Last Saturday I had the pleasure of attending NetSquared Camp 2013 presented byNetTuesday Vancouver- what a seriously awesome way to spend a Saturday! If you’re in the non-profit or technology worlds and have never attended one of these events, you’re missing out. Be sure to look up the NetSquared meet ups in your city – you won’t be disappointed!
NetSquared Camp 2013 is an annual unconference that I look forward to every year. Here’s how it works – there’s a set time and place for the event, but no sessions are prescheduled. Once everyone arrives, attendees are able to pitch sessions or conversations that they’d like to facilitate and based on interest, sessions are added to the master schedule in the main room. It’s essentially like crowdsourcing conference content.
I led two sessions at this year’s unconference – Copywriting and Essentials of Email Marketing. Both were highly interactive conversations that led to some interesting side-bar conversations throughout the day. Today I’ll share my favourite take aways from both of these sessions
Copywriting & Non-Profits
The best copywriting is an exercise in human psychology – understanding factors that motivate someone to take action and then leveraging those in your favor
Non-profits still don’t have a great handle data segmentation, which would allow for more targeted copy to be written. We talked at length about solutions for this because what will often happen is if you use an email marketing service and have opt-in forms on your website, you don’t necessarily know much about that person’s relationship to your organization. Great copy is all about playing into that relationship as much as possible.
Talking about dry or sensitive topics in a way that makes them engaging is a huge challenge for many causes. But again, if you know your audience and what they respond to, you can better mitigate this factor
It can be a struggle to sell the organizational leadership team on taking copywriting risks. In this instance, do lots of A/B testing to prove your point. Data doesn’t lie about what your audience wants to hear.
On digital channels people are empowered to tune you out. This make it all the more important to use words to emotionally engage people.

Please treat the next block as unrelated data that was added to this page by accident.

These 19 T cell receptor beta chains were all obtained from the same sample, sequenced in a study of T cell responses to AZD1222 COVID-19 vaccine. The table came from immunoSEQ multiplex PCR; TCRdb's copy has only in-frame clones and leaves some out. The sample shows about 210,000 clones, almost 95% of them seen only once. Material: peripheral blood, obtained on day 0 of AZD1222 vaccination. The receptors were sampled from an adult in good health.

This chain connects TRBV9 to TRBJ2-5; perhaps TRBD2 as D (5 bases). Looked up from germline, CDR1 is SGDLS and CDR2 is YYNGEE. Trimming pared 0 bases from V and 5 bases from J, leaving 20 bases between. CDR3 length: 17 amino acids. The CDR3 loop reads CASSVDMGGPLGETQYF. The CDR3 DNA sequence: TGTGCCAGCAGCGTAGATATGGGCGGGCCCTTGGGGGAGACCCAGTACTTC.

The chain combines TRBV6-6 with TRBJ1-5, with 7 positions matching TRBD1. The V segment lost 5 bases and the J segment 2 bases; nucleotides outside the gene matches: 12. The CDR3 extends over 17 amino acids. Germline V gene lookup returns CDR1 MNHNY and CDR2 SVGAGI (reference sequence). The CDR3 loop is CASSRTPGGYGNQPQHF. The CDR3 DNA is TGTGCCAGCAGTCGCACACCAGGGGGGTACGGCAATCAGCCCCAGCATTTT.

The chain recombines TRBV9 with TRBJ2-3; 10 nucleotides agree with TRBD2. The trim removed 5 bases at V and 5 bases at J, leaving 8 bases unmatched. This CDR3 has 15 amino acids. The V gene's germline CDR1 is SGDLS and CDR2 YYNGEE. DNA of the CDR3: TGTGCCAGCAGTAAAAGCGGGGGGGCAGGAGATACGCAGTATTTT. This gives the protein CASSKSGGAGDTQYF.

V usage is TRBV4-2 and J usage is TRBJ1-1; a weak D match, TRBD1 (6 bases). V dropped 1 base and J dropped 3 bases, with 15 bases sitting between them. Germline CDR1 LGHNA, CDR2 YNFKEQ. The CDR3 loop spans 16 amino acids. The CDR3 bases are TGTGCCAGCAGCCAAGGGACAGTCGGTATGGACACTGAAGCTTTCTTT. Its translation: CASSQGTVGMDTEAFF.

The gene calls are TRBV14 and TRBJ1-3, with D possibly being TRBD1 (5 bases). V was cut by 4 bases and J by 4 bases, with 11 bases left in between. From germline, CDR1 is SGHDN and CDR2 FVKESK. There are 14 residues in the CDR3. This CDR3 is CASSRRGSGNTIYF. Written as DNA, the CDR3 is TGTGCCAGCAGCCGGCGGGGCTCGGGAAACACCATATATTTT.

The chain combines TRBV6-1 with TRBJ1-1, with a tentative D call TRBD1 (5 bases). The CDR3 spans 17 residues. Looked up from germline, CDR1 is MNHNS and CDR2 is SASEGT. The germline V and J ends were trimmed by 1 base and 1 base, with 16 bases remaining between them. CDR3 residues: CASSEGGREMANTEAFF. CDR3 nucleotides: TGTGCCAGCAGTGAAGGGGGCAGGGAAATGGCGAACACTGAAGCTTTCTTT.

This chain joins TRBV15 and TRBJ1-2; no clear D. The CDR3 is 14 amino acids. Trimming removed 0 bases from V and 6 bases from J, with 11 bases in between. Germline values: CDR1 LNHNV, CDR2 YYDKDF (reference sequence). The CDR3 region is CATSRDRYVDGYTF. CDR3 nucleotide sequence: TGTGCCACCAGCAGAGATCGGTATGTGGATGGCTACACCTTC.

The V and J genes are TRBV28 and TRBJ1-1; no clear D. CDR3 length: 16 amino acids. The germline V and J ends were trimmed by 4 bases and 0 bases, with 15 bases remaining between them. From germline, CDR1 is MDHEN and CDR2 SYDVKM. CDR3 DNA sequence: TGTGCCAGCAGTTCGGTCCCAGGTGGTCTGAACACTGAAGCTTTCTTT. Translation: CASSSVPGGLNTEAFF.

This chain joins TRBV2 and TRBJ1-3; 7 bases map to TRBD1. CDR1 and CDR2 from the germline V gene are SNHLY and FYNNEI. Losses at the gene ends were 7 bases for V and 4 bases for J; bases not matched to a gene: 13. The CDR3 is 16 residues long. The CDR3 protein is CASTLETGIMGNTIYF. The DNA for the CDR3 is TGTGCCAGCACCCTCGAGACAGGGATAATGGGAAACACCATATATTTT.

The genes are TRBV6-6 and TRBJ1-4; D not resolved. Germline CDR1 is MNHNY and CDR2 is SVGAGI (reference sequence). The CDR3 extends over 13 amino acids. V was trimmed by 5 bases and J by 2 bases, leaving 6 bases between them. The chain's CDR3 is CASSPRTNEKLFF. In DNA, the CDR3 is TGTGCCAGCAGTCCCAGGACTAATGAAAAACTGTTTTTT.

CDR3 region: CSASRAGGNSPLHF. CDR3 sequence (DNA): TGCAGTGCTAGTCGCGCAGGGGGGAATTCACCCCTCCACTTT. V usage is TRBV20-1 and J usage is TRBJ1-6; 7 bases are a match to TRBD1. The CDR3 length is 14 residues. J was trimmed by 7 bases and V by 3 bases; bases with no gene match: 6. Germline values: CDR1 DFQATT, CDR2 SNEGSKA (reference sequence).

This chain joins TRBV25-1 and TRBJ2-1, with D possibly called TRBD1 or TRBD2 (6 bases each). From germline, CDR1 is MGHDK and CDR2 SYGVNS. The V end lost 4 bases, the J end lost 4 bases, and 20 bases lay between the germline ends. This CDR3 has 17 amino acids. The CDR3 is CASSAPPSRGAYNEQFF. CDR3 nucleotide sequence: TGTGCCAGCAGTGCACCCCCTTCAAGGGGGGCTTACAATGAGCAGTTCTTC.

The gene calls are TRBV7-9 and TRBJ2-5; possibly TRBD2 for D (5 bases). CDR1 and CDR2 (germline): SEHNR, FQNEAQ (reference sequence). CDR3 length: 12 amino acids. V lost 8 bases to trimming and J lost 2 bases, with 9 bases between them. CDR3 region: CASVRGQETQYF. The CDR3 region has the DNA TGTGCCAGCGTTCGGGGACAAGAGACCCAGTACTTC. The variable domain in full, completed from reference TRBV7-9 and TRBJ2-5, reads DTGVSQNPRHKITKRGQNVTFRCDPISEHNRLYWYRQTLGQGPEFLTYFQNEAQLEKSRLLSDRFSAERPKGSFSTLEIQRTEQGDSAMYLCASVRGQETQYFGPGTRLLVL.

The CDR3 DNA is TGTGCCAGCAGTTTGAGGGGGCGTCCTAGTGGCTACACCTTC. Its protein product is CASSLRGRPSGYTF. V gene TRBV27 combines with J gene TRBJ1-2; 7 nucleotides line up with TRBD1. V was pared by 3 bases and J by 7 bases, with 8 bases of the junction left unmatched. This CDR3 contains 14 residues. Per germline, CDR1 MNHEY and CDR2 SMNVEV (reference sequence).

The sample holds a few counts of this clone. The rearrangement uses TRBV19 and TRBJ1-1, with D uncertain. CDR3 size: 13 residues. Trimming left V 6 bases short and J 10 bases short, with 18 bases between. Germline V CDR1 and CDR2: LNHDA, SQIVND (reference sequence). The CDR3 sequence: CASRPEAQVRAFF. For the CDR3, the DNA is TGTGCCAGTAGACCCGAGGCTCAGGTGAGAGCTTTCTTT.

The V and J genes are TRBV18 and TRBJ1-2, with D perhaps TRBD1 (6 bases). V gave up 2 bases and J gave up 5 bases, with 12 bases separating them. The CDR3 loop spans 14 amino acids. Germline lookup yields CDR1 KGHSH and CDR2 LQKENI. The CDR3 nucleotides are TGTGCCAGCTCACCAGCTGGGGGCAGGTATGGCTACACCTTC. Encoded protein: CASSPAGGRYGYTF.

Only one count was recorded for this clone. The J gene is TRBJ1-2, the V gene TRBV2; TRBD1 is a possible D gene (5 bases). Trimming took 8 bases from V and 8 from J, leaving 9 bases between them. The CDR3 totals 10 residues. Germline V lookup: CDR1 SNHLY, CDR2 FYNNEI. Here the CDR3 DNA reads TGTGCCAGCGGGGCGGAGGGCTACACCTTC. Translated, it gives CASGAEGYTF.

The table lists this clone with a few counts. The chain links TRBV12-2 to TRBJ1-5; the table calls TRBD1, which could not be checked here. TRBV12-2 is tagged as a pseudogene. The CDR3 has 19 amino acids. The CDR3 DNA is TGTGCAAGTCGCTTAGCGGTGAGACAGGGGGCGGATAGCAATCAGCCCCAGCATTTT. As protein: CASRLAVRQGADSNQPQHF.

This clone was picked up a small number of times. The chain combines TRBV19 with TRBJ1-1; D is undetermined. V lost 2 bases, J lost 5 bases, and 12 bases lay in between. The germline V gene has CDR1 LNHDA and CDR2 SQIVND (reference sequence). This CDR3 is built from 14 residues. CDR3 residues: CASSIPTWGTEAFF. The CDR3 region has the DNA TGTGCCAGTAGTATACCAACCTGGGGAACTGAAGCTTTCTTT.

Seek to cultivate trust
Having a clearly laid out call to action is one of the most common copy mishaps, but it’s also the easiest to fix.
At the end of the day, copy’s job is to get people to empathize with what you’re telling them. It’s your job to ensure that they understand why that call to action is relevant to them.
Essentials of Email Marketing
One of the best ways to collect email addresses is to attend events where you know your target audience will be or through direct mail. Strange, but true!
As was the case in the Copywriting session, data segmentation was a hot topic! Some folks said that their database utilized plug-ins to assist with segmentation. Others said that on their online opt-in form, they ask what the person’s affiliation is to the organization.
If you’ve managed to segment your data, consider developing different email strategies for different groups. Test them and keep what works.
For some of your community/donors, email might be the primary way they engage with your non-profit. Make sure that you offer robust content beyond just fundraising emails.
Make use of autoresponders. I discussed a client who uses autoresponders very strategically when they have new people sign up for email updates to develop a trusting relationship, then after about a 2 month period they make an ask. It started as a test and it’s had great results!
Open rates are not the end all, be all measure of email marketing.
When you’re analyzing your data, really think about what you’re trying to measure and what most accurately reflects that.
Learnings from other sessions
There is a general temptation to think that online donors and community members are much younger than they actually are.
With both digital and offline direct response marketing, people generally can’t guess that cost of the piece. Non-profits need to move past the fact that donors care about overhead costs.